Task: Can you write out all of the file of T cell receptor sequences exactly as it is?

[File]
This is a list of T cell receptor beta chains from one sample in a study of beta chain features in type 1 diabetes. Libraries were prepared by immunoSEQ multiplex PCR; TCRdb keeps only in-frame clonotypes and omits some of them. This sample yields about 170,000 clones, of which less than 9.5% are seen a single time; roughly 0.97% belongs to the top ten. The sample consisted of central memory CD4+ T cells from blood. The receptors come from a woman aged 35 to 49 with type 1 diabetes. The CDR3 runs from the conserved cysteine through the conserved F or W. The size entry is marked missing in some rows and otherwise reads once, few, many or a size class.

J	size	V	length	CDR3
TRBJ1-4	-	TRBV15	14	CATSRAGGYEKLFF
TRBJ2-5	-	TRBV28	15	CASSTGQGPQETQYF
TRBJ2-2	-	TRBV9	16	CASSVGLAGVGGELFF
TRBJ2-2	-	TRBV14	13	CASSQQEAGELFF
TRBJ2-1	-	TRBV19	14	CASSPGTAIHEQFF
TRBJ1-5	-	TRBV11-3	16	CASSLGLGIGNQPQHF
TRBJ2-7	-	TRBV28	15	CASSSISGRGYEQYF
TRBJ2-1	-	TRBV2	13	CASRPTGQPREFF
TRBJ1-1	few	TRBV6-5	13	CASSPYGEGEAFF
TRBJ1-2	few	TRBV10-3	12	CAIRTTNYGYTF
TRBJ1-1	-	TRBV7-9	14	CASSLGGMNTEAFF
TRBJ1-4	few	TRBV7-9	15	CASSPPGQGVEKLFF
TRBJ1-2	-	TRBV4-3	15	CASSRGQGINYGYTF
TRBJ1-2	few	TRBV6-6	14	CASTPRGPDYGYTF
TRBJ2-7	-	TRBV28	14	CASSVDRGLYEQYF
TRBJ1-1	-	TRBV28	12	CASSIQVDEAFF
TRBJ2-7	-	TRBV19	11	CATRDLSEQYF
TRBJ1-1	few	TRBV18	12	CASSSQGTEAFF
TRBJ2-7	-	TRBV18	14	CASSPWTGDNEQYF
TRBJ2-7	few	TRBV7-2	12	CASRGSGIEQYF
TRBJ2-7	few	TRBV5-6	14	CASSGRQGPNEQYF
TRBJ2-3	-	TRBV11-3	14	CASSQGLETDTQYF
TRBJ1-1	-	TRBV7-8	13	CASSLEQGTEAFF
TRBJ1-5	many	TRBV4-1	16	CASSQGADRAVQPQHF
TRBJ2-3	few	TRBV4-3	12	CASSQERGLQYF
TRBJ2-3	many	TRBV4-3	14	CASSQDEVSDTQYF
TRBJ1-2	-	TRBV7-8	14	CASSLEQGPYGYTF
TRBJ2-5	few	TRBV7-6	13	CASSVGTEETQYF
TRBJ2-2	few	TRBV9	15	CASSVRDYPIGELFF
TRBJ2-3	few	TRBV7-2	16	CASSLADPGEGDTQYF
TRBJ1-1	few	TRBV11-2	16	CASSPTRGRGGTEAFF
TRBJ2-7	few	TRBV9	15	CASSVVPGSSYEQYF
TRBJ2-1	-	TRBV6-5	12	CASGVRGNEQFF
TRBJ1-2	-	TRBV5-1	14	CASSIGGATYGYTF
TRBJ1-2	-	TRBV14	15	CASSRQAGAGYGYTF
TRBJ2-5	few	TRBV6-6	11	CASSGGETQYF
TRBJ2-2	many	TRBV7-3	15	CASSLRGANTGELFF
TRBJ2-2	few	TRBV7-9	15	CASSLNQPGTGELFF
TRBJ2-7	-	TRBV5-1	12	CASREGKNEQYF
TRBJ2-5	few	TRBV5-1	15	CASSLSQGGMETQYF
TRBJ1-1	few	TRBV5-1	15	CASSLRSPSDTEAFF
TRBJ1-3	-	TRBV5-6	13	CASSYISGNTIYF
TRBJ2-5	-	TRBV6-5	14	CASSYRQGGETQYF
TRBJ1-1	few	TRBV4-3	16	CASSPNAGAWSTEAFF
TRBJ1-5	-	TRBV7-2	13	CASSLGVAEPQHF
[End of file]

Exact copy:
This is a list of T cell receptor beta chains from one sample in a study of beta chain features in type 1 diabetes. Libraries were prepared by immunoSEQ multiplex PCR; TCRdb keeps only in-frame clonotypes and omits some of them. This sample yields about 170,000 clones, of which less than 9.5% are seen a single time; roughly 0.97% belongs to the top ten. The sample consisted of central memory CD4+ T cells from blood. The receptors come from a woman aged 35 to 49 with type 1 diabetes. The CDR3 runs from the conserved cysteine through the conserved F or W. The size entry is marked missing in some rows and otherwise reads once, few, many or a size class.

J	size	V	length	CDR3
TRBJ1-4	-	TRBV15	14	CATSRAGGYEKLFF
TRBJ2-5	-	TRBV28	15	CASSTGQGPQETQYF
TRBJ2-2	-	TRBV9	16	CASSVGLAGVGGELFF
TRBJ2-2	-	TRBV14	13	CASSQQEAGELFF
TRBJ2-1	-	TRBV19	14	CASSPGTAIHEQFF
TRBJ1-5	-	TRBV11-3	16	CASSLGLGIGNQPQHF
TRBJ2-7	-	TRBV28	15	CASSSISGRGYEQYF
TRBJ2-1	-	TRBV2	13	CASRPTGQPREFF
TRBJ1-1	few	TRBV6-5	13	CASSPYGEGEAFF
TRBJ1-2	few	TRBV10-3	12	CAIRTTNYGYTF
TRBJ1-1	-	TRBV7-9	14	CASSLGGMNTEAFF
TRBJ1-4	few	TRBV7-9	15	CASSPPGQGVEKLFF
TRBJ1-2	-	TRBV4-3	15	CASSRGQGINYGYTF
TRBJ1-2	few	TRBV6-6	14	CASTPRGPDYGYTF
TRBJ2-7	-	TRBV28	14	CASSVDRGLYEQYF
TRBJ1-1	-	TRBV28	12	CASSIQVDEAFF
TRBJ2-7	-	TRBV19	11	CATRDLSEQYF
TRBJ1-1	few	TRBV18	12	CASSSQGTEAFF
TRBJ2-7	-	TRBV18	14	CASSPWTGDNEQYF
TRBJ2-7	few	TRBV7-2	12	CASRGSGIEQYF
TRBJ2-7	few	TRBV5-6	14	CASSGRQGPNEQYF
TRBJ2-3	-	TRBV11-3	14	CASSQGLETDTQYF
TRBJ1-1	-	TRBV7-8	13	CASSLEQGTEAFF
TRBJ1-5	many	TRBV4-1	16	CASSQGADRAVQPQHF
TRBJ2-3	few	TRBV4-3	12	CASSQERGLQYF
TRBJ2-3	many	TRBV4-3	14	CASSQDEVSDTQYF
TRBJ1-2	-	TRBV7-8	14	CASSLEQGPYGYTF
TRBJ2-5	few	TRBV7-6	13	CASSVGTEETQYF
TRBJ2-2	few	TRBV9	15	CASSVRDYPIGELFF
TRBJ2-3	few	TRBV7-2	16	CASSLADPGEGDTQYF
TRBJ1-1	few	TRBV11-2	16	CASSPTRGRGGTEAFF
TRBJ2-7	few	TRBV9	15	CASSVVPGSSYEQYF
TRBJ2-1	-	TRBV6-5	12	CASGVRGNEQFF
TRBJ1-2	-	TRBV5-1	14	CASSIGGATYGYTF
TRBJ1-2	-	TRBV14	15	CASSRQAGAGYGYTF
TRBJ2-5	few	TRBV6-6	11	CASSGGETQYF
TRBJ2-2	many	TRBV7-3	15	CASSLRGANTGELFF
TRBJ2-2	few	TRBV7-9	15	CASSLNQPGTGELFF
TRBJ2-7	-	TRBV5-1	12	CASREGKNEQYF
TRBJ2-5	few	TRBV5-1	15	CASSLSQGGMETQYF
TRBJ1-1	few	TRBV5-1	15	CASSLRSPSDTEAFF
TRBJ1-3	-	TRBV5-6	13	CASSYISGNTIYF
TRBJ2-5	-	TRBV6-5	14	CASSYRQGGETQYF
TRBJ1-1	few	TRBV4-3	16	CASSPNAGAWSTEAFF
TRBJ1-5	-	TRBV7-2	13	CASSLGVAEPQHF